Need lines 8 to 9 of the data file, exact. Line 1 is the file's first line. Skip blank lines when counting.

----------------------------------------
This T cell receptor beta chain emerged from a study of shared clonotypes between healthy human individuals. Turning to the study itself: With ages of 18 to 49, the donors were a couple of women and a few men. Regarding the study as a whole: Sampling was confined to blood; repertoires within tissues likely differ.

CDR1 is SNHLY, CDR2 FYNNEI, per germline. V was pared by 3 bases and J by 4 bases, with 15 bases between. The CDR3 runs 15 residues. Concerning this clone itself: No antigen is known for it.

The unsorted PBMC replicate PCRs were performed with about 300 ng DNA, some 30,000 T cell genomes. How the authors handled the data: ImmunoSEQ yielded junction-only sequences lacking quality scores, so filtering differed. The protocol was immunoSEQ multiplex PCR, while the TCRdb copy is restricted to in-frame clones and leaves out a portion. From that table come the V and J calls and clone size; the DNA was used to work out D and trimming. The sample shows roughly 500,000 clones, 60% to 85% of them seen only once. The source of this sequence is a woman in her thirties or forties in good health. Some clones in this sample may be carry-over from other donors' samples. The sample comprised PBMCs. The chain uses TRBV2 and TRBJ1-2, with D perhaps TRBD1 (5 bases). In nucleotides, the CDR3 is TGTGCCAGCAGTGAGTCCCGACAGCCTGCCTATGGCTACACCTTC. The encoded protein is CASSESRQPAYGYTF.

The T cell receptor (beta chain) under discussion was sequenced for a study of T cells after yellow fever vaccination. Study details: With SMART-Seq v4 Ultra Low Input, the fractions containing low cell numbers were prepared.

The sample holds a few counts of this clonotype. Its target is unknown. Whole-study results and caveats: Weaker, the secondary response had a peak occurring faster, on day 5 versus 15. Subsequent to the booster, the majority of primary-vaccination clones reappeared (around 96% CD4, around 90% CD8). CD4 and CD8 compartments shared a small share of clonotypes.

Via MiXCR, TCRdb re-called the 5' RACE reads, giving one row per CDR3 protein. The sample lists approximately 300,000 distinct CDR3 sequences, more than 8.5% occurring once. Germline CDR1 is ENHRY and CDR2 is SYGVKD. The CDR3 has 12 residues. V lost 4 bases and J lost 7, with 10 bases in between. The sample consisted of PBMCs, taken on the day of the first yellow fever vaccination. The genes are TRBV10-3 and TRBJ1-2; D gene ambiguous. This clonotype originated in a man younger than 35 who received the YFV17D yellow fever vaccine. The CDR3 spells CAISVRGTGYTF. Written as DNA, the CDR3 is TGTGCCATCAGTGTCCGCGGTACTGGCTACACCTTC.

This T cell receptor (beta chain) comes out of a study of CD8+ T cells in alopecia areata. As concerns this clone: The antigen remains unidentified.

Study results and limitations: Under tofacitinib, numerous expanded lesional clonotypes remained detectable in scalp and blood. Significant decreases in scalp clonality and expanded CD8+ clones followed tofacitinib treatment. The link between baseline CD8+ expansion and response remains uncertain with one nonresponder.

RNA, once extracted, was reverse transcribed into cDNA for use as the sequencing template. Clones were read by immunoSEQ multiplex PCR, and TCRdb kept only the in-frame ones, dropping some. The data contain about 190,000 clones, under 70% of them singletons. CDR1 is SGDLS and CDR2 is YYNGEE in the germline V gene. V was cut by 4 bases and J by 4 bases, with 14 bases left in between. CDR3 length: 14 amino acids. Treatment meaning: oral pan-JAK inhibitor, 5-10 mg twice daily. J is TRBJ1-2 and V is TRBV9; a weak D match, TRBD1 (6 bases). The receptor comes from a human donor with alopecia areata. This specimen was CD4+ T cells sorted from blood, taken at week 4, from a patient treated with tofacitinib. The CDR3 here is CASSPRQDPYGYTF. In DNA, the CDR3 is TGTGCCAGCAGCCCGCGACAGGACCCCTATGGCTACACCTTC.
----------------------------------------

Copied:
Study results and limitations: Under tofacitinib, numerous expanded lesional clonotypes remained detectable in scalp and blood. Significant decreases in scalp clonality and expanded CD8+ clones followed tofacitinib treatment. The link between baseline CD8+ expansion and response remains uncertain with one nonresponder.

RNA, once extracted, was reverse transcribed into cDNA for use as the sequencing template. Clones were read by immunoSEQ multiplex PCR, and TCRdb kept only the in-frame ones, dropping some. The data contain about 190,000 clones, under 70% of them singletons. CDR1 is SGDLS and CDR2 is YYNGEE in the germline V gene. V was cut by 4 bases and J by 4 bases, with 14 bases left in between. CDR3 length: 14 amino acids. Treatment meaning: oral pan-JAK inhibitor, 5-10 mg twice daily. J is TRBJ1-2 and V is TRBV9; a weak D match, TRBD1 (6 bases). The receptor comes from a human donor with alopecia areata. This specimen was CD4+ T cells sorted from blood, taken at week 4, from a patient treated with tofacitinib. The CDR3 here is CASSPRQDPYGYTF. In DNA, the CDR3 is TGTGCCAGCAGCCCGCGACAGGACCCCTATGGCTACACCTTC.